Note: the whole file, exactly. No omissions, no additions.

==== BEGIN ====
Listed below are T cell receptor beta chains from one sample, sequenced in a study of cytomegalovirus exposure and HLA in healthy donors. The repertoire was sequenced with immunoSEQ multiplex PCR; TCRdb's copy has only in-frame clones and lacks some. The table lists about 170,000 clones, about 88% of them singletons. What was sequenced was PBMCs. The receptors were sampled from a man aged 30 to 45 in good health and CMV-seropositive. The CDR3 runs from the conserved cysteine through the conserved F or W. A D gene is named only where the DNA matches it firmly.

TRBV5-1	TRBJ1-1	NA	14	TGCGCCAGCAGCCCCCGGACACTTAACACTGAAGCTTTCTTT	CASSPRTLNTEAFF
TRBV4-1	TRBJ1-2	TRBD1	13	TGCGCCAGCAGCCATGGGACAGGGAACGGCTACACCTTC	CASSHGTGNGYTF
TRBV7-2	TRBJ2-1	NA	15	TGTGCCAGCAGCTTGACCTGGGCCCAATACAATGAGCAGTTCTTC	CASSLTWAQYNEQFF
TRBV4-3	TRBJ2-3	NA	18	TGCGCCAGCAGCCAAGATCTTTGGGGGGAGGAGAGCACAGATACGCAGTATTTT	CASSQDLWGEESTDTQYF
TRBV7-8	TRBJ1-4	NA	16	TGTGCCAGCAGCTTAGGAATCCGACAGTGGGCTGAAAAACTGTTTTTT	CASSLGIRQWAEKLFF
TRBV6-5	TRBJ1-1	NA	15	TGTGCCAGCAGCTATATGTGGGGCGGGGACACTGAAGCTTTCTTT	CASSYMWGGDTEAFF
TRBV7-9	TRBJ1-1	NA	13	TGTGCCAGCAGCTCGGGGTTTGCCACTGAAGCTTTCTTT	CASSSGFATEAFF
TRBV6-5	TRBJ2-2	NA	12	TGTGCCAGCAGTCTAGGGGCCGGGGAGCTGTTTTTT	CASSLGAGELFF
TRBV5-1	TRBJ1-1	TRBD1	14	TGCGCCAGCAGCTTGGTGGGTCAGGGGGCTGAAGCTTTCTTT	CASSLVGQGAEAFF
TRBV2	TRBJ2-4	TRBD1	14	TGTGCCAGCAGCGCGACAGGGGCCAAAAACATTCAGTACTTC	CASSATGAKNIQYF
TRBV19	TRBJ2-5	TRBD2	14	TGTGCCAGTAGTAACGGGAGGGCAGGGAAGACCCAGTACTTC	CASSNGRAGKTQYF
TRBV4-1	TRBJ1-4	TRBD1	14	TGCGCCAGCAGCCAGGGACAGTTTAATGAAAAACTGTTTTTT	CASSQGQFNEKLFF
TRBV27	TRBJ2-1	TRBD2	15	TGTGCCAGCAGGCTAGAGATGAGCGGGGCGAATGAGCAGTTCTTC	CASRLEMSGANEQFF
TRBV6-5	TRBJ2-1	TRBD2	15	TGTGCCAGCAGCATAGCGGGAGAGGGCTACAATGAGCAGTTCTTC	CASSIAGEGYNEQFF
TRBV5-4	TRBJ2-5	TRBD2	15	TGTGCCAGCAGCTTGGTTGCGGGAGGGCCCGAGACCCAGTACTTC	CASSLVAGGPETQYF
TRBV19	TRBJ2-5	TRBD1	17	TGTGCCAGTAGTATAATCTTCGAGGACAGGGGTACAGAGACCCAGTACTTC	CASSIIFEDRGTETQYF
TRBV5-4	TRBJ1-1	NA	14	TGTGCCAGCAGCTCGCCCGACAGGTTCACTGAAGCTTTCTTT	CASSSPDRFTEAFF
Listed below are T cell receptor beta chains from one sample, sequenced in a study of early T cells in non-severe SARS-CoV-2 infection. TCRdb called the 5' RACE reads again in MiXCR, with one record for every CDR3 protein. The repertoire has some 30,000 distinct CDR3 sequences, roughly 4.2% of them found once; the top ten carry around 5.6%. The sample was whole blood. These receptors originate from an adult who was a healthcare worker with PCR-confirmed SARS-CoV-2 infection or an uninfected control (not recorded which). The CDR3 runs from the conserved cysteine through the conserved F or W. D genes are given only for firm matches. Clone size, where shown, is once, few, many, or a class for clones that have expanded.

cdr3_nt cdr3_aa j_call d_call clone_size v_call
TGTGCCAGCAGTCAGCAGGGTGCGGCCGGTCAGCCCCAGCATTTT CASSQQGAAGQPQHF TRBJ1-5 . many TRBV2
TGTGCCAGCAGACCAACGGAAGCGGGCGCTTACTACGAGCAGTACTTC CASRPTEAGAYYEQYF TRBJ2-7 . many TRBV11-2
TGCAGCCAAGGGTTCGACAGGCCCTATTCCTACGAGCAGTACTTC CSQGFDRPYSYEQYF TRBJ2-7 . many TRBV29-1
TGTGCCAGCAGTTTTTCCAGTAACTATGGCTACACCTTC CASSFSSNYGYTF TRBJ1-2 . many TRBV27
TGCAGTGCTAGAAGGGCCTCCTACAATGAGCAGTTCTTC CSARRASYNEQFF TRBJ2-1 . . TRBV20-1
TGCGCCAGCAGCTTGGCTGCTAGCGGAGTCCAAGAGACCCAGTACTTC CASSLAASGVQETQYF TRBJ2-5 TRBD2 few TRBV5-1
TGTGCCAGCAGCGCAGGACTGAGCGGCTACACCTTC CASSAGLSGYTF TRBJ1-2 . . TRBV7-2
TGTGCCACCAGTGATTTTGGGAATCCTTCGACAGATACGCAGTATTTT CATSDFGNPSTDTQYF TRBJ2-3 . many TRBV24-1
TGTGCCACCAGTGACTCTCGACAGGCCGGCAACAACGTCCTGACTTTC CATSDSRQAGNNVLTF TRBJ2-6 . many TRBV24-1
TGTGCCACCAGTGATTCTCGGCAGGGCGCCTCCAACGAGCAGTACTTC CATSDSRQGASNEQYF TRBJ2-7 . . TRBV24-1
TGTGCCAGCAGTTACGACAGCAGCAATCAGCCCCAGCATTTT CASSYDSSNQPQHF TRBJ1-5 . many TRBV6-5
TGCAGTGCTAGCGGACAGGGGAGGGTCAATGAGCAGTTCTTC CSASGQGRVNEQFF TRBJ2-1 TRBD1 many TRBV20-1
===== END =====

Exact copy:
Listed below are T cell receptor beta chains from one sample, sequenced in a study of cytomegalovirus exposure and HLA in healthy donors. The repertoire was sequenced with immunoSEQ multiplex PCR; TCRdb's copy has only in-frame clones and lacks some. The table lists about 170,000 clones, about 88% of them singletons. What was sequenced was PBMCs. The receptors were sampled from a man aged 30 to 45 in good health and CMV-seropositive. The CDR3 runs from the conserved cysteine through the conserved F or W. A D gene is named only where the DNA matches it firmly.

TRBV5-1	TRBJ1-1	NA	14	TGCGCCAGCAGCCCCCGGACACTTAACACTGAAGCTTTCTTT	CASSPRTLNTEAFF
TRBV4-1	TRBJ1-2	TRBD1	13	TGCGCCAGCAGCCATGGGACAGGGAACGGCTACACCTTC	CASSHGTGNGYTF
TRBV7-2	TRBJ2-1	NA	15	TGTGCCAGCAGCTTGACCTGGGCCCAATACAATGAGCAGTTCTTC	CASSLTWAQYNEQFF
TRBV4-3	TRBJ2-3	NA	18	TGCGCCAGCAGCCAAGATCTTTGGGGGGAGGAGAGCACAGATACGCAGTATTTT	CASSQDLWGEESTDTQYF
TRBV7-8	TRBJ1-4	NA	16	TGTGCCAGCAGCTTAGGAATCCGACAGTGGGCTGAAAAACTGTTTTTT	CASSLGIRQWAEKLFF
TRBV6-5	TRBJ1-1	NA	15	TGTGCCAGCAGCTATATGTGGGGCGGGGACACTGAAGCTTTCTTT	CASSYMWGGDTEAFF
TRBV7-9	TRBJ1-1	NA	13	TGTGCCAGCAGCTCGGGGTTTGCCACTGAAGCTTTCTTT	CASSSGFATEAFF
TRBV6-5	TRBJ2-2	NA	12	TGTGCCAGCAGTCTAGGGGCCGGGGAGCTGTTTTTT	CASSLGAGELFF
TRBV5-1	TRBJ1-1	TRBD1	14	TGCGCCAGCAGCTTGGTGGGTCAGGGGGCTGAAGCTTTCTTT	CASSLVGQGAEAFF
TRBV2	TRBJ2-4	TRBD1	14	TGTGCCAGCAGCGCGACAGGGGCCAAAAACATTCAGTACTTC	CASSATGAKNIQYF
TRBV19	TRBJ2-5	TRBD2	14	TGTGCCAGTAGTAACGGGAGGGCAGGGAAGACCCAGTACTTC	CASSNGRAGKTQYF
TRBV4-1	TRBJ1-4	TRBD1	14	TGCGCCAGCAGCCAGGGACAGTTTAATGAAAAACTGTTTTTT	CASSQGQFNEKLFF
TRBV27	TRBJ2-1	TRBD2	15	TGTGCCAGCAGGCTAGAGATGAGCGGGGCGAATGAGCAGTTCTTC	CASRLEMSGANEQFF
TRBV6-5	TRBJ2-1	TRBD2	15	TGTGCCAGCAGCATAGCGGGAGAGGGCTACAATGAGCAGTTCTTC	CASSIAGEGYNEQFF
TRBV5-4	TRBJ2-5	TRBD2	15	TGTGCCAGCAGCTTGGTTGCGGGAGGGCCCGAGACCCAGTACTTC	CASSLVAGGPETQYF
TRBV19	TRBJ2-5	TRBD1	17	TGTGCCAGTAGTATAATCTTCGAGGACAGGGGTACAGAGACCCAGTACTTC	CASSIIFEDRGTETQYF
TRBV5-4	TRBJ1-1	NA	14	TGTGCCAGCAGCTCGCCCGACAGGTTCACTGAAGCTTTCTTT	CASSSPDRFTEAFF
Listed below are T cell receptor beta chains from one sample, sequenced in a study of early T cells in non-severe SARS-CoV-2 infection. TCRdb called the 5' RACE reads again in MiXCR, with one record for every CDR3 protein. The repertoire has some 30,000 distinct CDR3 sequences, roughly 4.2% of them found once; the top ten carry around 5.6%. The sample was whole blood. These receptors originate from an adult who was a healthcare worker with PCR-confirmed SARS-CoV-2 infection or an uninfected control (not recorded which). The CDR3 runs from the conserved cysteine through the conserved F or W. D genes are given only for firm matches. Clone size, where shown, is once, few, many, or a class for clones that have expanded.

cdr3_nt cdr3_aa j_call d_call clone_size v_call
TGTGCCAGCAGTCAGCAGGGTGCGGCCGGTCAGCCCCAGCATTTT CASSQQGAAGQPQHF TRBJ1-5 . many TRBV2
TGTGCCAGCAGACCAACGGAAGCGGGCGCTTACTACGAGCAGTACTTC CASRPTEAGAYYEQYF TRBJ2-7 . many TRBV11-2
TGCAGCCAAGGGTTCGACAGGCCCTATTCCTACGAGCAGTACTTC CSQGFDRPYSYEQYF TRBJ2-7 . many TRBV29-1
TGTGCCAGCAGTTTTTCCAGTAACTATGGCTACACCTTC CASSFSSNYGYTF TRBJ1-2 . many TRBV27
TGCAGTGCTAGAAGGGCCTCCTACAATGAGCAGTTCTTC CSARRASYNEQFF TRBJ2-1 . . TRBV20-1
TGCGCCAGCAGCTTGGCTGCTAGCGGAGTCCAAGAGACCCAGTACTTC CASSLAASGVQETQYF TRBJ2-5 TRBD2 few TRBV5-1
TGTGCCAGCAGCGCAGGACTGAGCGGCTACACCTTC CASSAGLSGYTF TRBJ1-2 . . TRBV7-2
TGTGCCACCAGTGATTTTGGGAATCCTTCGACAGATACGCAGTATTTT CATSDFGNPSTDTQYF TRBJ2-3 . many TRBV24-1
TGTGCCACCAGTGACTCTCGACAGGCCGGCAACAACGTCCTGACTTTC CATSDSRQAGNNVLTF TRBJ2-6 . many TRBV24-1
TGTGCCACCAGTGATTCTCGGCAGGGCGCCTCCAACGAGCAGTACTTC CATSDSRQGASNEQYF TRBJ2-7 . . TRBV24-1
TGTGCCAGCAGTTACGACAGCAGCAATCAGCCCCAGCATTTT CASSYDSSNQPQHF TRBJ1-5 . many TRBV6-5
TGCAGTGCTAGCGGACAGGGGAGGGTCAATGAGCAGTTCTTC CSASGQGRVNEQFF TRBJ2-1 TRBD1 many TRBV20-1